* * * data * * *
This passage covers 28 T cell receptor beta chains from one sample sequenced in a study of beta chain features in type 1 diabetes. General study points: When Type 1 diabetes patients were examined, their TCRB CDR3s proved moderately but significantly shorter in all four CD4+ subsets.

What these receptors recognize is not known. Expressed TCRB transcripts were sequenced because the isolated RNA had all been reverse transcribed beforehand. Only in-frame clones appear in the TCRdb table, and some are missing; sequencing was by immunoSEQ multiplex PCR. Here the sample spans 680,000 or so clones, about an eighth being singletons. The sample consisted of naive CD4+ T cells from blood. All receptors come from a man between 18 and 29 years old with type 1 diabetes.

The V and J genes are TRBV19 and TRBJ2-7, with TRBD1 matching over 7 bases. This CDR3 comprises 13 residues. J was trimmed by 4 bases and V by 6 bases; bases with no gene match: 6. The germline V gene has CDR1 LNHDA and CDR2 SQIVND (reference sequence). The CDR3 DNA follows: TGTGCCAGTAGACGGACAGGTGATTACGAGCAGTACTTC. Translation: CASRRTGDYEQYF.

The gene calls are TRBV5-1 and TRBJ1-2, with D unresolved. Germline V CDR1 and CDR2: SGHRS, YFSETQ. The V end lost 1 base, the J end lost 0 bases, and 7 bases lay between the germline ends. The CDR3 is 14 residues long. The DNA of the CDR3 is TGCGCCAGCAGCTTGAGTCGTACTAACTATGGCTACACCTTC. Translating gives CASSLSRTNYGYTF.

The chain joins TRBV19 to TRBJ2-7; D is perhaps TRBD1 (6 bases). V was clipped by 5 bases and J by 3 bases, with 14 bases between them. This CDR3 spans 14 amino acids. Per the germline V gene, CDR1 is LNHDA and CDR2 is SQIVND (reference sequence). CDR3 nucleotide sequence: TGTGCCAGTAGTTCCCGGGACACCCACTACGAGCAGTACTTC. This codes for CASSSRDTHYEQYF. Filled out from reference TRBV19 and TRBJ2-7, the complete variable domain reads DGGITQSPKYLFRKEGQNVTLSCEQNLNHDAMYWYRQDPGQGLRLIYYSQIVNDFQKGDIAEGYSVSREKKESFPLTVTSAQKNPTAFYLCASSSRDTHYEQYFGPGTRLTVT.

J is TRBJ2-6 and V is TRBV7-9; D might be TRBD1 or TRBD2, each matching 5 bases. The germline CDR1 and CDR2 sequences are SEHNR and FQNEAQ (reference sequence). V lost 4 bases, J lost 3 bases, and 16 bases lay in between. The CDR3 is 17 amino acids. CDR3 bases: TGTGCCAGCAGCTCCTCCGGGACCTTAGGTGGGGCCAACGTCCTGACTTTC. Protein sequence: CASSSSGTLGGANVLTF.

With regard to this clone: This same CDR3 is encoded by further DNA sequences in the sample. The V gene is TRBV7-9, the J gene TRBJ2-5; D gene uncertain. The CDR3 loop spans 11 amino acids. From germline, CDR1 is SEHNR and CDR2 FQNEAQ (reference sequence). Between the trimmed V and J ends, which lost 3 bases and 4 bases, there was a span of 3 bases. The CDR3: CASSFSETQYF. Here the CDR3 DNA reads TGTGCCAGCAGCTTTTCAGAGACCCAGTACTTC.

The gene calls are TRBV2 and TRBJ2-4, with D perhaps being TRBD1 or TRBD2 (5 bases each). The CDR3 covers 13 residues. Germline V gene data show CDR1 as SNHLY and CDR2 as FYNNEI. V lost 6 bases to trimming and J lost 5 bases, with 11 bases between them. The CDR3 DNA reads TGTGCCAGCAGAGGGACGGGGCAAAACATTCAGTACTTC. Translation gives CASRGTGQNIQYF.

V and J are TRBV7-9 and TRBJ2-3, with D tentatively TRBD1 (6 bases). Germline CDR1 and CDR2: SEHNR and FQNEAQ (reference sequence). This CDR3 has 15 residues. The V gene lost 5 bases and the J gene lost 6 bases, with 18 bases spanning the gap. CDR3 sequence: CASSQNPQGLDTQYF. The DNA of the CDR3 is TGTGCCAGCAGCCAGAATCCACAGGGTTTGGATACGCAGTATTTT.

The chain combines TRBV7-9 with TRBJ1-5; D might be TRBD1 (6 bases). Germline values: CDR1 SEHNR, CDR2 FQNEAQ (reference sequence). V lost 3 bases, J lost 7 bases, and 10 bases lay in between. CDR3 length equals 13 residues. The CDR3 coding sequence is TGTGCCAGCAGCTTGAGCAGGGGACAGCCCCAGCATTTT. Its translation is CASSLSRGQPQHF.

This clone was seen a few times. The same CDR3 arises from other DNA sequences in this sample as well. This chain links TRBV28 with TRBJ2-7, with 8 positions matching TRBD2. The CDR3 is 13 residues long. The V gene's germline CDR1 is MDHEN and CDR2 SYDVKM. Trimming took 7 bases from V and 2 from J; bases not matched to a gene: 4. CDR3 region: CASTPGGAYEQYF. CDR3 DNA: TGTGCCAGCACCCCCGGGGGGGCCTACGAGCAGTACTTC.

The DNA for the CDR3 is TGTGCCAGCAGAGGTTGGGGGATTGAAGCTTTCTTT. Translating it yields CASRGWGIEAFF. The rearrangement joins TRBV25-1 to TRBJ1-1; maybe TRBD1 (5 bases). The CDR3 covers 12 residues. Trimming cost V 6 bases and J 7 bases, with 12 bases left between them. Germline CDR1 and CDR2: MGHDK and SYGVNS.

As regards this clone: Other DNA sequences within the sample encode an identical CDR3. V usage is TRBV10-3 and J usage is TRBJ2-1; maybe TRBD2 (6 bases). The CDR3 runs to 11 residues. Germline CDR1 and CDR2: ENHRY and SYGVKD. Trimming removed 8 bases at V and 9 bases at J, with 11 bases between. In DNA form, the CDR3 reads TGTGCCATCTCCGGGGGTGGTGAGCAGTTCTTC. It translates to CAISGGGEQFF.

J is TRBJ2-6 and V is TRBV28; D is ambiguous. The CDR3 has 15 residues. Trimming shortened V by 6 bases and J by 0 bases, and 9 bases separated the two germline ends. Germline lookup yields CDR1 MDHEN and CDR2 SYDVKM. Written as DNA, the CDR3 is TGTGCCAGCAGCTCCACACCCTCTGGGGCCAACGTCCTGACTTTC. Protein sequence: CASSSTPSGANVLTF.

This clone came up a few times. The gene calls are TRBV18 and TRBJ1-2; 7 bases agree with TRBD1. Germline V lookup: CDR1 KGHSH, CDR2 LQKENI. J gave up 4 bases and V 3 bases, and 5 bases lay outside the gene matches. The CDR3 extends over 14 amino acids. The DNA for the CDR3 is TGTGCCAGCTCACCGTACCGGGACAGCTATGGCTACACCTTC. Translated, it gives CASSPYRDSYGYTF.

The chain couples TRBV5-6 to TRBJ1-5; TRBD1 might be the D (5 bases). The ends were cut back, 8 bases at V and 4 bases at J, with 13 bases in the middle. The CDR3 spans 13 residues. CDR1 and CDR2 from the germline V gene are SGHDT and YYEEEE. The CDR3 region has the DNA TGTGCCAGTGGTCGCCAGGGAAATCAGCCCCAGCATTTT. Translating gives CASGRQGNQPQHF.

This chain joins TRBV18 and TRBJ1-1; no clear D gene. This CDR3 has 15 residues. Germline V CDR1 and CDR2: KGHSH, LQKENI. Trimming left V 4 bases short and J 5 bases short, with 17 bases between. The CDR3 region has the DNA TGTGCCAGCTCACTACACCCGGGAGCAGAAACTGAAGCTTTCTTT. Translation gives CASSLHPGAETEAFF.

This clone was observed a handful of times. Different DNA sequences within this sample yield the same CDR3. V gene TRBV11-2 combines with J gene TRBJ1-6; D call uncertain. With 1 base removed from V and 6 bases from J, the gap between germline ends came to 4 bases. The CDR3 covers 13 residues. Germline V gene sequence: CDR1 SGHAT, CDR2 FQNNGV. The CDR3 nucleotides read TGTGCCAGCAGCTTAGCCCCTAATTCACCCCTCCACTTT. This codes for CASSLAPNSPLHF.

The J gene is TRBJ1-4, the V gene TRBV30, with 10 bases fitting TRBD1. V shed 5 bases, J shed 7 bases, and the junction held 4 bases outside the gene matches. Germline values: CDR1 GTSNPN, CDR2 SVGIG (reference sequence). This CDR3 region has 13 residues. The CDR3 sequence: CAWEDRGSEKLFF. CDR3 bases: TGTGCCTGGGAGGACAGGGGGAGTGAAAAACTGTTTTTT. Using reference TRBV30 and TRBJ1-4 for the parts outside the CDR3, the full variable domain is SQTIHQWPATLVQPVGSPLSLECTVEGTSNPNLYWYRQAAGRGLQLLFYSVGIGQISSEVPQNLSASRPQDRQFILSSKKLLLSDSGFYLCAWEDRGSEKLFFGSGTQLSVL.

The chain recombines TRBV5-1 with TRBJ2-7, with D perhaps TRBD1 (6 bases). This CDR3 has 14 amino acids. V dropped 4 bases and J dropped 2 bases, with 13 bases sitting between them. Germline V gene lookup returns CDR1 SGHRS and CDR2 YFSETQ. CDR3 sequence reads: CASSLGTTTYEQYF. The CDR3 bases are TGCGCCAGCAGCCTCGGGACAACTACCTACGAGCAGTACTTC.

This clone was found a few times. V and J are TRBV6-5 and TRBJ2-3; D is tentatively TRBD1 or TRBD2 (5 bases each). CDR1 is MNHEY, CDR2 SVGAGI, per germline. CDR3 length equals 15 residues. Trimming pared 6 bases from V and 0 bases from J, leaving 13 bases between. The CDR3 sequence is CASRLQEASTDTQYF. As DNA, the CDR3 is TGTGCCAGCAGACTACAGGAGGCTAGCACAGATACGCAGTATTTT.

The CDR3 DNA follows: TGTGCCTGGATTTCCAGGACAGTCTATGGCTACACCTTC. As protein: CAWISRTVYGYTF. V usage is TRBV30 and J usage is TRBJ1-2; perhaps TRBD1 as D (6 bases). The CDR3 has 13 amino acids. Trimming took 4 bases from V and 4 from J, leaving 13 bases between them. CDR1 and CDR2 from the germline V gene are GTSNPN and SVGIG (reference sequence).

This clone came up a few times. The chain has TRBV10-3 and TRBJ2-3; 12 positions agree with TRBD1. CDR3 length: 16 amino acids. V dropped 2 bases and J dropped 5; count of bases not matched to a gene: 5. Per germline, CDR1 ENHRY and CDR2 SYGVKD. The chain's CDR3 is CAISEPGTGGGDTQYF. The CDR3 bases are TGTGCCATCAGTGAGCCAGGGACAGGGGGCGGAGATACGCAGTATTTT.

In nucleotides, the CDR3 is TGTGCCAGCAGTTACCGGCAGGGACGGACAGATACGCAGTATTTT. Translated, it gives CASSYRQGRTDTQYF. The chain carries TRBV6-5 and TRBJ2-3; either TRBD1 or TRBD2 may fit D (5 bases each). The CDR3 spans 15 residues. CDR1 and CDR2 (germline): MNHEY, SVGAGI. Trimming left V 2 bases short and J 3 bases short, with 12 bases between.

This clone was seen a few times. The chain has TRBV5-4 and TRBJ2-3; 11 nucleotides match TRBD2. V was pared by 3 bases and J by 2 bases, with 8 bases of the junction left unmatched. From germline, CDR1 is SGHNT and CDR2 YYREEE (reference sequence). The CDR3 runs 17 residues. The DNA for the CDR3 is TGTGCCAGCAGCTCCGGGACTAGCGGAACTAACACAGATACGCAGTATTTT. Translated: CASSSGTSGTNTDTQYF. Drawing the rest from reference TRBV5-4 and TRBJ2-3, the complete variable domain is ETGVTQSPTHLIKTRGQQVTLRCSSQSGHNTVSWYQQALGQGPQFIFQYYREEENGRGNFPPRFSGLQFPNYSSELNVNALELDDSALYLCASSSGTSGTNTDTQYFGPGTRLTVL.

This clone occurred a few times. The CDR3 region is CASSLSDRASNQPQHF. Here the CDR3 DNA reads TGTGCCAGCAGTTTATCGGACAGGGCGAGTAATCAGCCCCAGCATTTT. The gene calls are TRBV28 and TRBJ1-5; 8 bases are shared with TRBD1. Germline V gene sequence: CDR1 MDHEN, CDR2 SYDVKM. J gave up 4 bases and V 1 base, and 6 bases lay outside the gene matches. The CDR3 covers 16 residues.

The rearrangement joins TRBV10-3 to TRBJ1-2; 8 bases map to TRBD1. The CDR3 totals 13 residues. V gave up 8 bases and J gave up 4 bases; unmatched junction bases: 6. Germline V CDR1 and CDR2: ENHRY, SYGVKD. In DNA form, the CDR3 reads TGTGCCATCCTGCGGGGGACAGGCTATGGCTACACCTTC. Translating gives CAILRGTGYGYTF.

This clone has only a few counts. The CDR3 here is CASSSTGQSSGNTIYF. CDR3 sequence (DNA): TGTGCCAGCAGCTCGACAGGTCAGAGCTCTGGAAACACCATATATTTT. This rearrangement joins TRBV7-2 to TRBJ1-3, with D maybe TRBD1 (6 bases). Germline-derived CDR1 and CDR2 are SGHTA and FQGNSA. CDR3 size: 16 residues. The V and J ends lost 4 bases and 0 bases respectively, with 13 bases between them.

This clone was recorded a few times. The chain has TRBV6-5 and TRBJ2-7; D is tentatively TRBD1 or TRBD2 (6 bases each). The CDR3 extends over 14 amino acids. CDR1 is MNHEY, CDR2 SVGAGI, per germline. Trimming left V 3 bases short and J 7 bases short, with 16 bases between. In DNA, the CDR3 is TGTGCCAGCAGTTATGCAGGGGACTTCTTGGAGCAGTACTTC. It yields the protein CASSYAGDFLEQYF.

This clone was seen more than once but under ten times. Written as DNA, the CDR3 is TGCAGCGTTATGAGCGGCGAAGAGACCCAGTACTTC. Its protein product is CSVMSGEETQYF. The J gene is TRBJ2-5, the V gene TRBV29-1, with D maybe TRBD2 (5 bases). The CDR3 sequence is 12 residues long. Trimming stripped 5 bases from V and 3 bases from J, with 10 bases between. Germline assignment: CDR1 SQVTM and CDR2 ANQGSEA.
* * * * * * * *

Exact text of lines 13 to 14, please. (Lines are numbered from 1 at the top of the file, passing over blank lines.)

As regards this clone: Other DNA sequences within the sample encode an identical CDR3. V usage is TRBV10-3 and J usage is TRBJ2-1; maybe TRBD2 (6 bases). The CDR3 runs to 11 residues. Germline CDR1 and CDR2: ENHRY and SYGVKD. Trimming removed 8 bases at V and 9 bases at J, with 11 bases between. In DNA form, the CDR3 reads TGTGCCATCTCCGGGGGTGGTGAGCAGTTCTTC. It translates to CAISGGGEQFF.

J is TRBJ2-6 and V is TRBV28; D is ambiguous. The CDR3 has 15 residues. Trimming shortened V by 6 bases and J by 0 bases, and 9 bases separated the two germline ends. Germline lookup yields CDR1 MDHEN and CDR2 SYDVKM. Written as DNA, the CDR3 is TGTGCCAGCAGCTCCACACCCTCTGGGGCCAACGTCCTGACTTTC. Protein sequence: CASSSTPSGANVLTF.